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Source of RFI in console?

NCFire11

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This may be a question no one can help me with without actually going hands on but here it is anyway..

I have an old M1225 VHF radio that I use to scan the local county while I'm at work. The local county simulcasts to simplex VHF for paging(which i monitor), and they have their own P25 VHF system. I use the statewide 800mhz system.

The M1225 is mounted in the console along with a 05 remote head and Whelen controller. I have noticed that I have pretty bad signal degradation on this unit while it is installed in the console. I can take it out of the console and it works fine, pretty evident on a NOAA weather channel, for instance. VHF 1/4 wave mounted on the trunk with an NMO lip mount.

Is there anything I can check to fix this issue? Or is it simply too much electronics in the console causing interference? Wired to the console box using blocks that are wired directly to the battery, positive and negative.

TL/DR: Console mounted VHF radio has poor receive, what can I do to fix it?
 

prcguy

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The M1225 should be well shielded and the coax is somewhat shielded from nearby interference leaking in. If something in the console is generating RFI I would think its getting onto the coax shield and riding up to the antenna where its being picked up.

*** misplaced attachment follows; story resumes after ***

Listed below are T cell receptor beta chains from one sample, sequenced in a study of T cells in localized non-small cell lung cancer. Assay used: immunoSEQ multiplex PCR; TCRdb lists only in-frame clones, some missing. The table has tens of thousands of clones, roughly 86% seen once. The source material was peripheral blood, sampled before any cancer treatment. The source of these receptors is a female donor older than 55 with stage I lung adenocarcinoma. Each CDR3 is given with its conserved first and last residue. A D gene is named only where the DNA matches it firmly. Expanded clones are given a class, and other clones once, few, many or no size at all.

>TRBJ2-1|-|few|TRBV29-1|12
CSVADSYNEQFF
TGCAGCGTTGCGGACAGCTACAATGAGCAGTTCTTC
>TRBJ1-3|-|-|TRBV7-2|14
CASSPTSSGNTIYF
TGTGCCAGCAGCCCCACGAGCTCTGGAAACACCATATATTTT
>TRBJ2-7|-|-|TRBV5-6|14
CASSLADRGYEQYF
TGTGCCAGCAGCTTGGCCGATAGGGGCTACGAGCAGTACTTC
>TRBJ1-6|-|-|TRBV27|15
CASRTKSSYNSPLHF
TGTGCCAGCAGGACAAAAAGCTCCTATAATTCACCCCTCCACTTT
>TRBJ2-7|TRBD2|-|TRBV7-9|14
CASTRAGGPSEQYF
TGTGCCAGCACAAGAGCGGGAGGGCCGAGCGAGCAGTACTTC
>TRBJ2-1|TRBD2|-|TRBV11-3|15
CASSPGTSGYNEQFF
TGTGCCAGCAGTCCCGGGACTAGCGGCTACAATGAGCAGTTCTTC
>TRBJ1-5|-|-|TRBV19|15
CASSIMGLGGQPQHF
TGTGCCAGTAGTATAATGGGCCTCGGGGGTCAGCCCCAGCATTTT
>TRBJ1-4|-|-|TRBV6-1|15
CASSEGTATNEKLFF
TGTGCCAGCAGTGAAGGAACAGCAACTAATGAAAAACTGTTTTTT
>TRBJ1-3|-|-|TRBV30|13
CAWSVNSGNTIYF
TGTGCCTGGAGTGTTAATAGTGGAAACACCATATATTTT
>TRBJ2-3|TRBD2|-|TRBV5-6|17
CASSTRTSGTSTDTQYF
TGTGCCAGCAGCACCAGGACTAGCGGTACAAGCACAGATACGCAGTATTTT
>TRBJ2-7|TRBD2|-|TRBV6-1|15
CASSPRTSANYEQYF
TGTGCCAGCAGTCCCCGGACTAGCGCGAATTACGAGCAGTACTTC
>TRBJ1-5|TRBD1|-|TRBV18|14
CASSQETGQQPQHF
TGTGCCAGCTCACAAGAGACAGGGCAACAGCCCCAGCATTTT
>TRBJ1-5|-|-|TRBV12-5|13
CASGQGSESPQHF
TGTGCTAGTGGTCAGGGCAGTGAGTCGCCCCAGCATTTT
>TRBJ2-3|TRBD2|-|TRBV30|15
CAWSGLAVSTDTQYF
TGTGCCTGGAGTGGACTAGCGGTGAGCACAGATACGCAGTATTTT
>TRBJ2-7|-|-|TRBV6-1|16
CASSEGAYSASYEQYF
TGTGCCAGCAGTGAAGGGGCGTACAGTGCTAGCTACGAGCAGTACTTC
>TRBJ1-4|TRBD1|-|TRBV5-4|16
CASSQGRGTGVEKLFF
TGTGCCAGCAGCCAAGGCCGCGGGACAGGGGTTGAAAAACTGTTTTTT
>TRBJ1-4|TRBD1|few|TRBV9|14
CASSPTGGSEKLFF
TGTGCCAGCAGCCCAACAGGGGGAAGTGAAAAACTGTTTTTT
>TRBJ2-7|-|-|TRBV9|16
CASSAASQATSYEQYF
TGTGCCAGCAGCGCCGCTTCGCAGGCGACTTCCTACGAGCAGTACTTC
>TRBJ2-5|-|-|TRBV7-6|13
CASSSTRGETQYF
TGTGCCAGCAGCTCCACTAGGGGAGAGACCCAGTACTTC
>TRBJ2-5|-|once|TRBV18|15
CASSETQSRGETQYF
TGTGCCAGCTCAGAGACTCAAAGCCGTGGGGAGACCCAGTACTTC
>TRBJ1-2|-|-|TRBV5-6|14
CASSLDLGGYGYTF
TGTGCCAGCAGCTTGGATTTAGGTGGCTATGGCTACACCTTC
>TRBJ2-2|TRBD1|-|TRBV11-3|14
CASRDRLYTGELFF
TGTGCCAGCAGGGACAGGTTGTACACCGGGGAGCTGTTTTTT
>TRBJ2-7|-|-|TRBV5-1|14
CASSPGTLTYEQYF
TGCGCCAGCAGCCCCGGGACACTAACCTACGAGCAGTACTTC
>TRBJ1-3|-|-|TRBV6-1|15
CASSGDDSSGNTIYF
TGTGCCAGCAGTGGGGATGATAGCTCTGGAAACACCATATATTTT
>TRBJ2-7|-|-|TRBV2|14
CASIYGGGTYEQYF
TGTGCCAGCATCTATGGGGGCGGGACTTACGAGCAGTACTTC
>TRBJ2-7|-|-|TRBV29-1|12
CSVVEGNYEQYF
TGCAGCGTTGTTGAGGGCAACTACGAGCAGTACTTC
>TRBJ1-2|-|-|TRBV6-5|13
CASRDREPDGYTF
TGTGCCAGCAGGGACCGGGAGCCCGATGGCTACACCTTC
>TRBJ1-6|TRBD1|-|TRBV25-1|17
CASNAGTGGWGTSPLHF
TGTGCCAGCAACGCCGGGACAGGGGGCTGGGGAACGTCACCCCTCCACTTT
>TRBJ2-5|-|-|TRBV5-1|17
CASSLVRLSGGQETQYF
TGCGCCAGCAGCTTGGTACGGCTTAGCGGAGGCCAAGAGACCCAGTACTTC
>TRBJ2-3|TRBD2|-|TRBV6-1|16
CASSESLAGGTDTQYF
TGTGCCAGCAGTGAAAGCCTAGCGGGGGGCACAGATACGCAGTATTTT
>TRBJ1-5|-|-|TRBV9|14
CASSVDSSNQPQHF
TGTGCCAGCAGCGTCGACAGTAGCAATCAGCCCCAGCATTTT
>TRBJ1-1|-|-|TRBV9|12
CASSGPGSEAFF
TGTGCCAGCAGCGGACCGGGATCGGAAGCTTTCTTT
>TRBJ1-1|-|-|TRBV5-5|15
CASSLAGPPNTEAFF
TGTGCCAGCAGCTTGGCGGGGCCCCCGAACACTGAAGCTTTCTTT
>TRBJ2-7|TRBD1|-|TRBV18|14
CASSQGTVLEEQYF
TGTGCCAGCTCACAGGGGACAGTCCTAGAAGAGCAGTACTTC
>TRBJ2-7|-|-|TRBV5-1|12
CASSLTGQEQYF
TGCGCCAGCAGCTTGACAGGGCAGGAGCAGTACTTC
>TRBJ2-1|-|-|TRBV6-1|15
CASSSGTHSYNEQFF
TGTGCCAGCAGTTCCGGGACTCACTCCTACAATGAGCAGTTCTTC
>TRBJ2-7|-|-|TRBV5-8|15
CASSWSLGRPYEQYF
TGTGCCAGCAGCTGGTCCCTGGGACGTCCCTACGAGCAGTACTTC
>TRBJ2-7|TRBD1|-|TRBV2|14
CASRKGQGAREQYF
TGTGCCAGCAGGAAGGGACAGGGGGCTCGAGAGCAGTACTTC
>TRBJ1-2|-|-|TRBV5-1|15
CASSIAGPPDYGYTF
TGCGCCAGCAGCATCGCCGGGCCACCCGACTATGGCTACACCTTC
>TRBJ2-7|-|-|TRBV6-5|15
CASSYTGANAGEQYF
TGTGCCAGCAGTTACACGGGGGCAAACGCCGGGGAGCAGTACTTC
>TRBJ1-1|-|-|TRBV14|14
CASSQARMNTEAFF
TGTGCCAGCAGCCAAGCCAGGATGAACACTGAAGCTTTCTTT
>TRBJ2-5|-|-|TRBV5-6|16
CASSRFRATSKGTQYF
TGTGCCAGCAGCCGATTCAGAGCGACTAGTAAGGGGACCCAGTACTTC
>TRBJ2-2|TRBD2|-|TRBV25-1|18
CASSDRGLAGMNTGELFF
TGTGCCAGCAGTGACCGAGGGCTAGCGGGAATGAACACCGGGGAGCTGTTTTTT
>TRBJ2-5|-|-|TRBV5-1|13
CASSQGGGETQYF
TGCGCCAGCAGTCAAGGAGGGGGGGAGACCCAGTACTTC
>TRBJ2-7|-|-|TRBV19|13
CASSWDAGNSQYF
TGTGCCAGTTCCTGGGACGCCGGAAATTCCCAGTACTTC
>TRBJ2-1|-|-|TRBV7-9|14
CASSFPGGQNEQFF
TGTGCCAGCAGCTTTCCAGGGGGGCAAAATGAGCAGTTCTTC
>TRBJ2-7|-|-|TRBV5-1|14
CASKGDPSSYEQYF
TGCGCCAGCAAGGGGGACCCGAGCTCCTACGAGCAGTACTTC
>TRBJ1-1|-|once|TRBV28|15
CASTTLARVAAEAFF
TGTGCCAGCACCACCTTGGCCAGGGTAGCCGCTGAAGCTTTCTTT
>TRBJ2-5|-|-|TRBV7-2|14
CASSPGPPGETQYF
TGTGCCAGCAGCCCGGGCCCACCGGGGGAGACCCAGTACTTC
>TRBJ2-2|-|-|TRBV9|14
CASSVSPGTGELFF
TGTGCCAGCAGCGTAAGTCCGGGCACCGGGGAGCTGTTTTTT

You might put a dummy load on the radio to see if its picking up the interference, that will show if its really strong in the console and possibly coming through the radio case. You could add a string of #43 snap on ferrite cores around the coax after it exits the console, which will attenuate RFI riding on the shield to the antenna. Bottom line is you need to find the method of RFI ingress before you can treat it.
 

SteveC0625

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Your primary wiring grounds at the battery terminal? Not a good practice. Ground the console to the chassis at or near the chassis. If the radio is powered by a fuse block In the console, it’s ground also needs to go to vehicle chassis preferably at a factory ground point. If the radio is powered direct to the battery, move its ground from the battery post to a factory chassis ground near the battery.

These are not just my recommendations but are Motorola's preferred install instructions. I always use Motorola power cables, hot to the battery hot with the inline fuse near the battery, and ground to a factory grounding point near the battery. Connecting ground to the battery ground post may interfere with battery monitor and other computer Systems in the car or truck.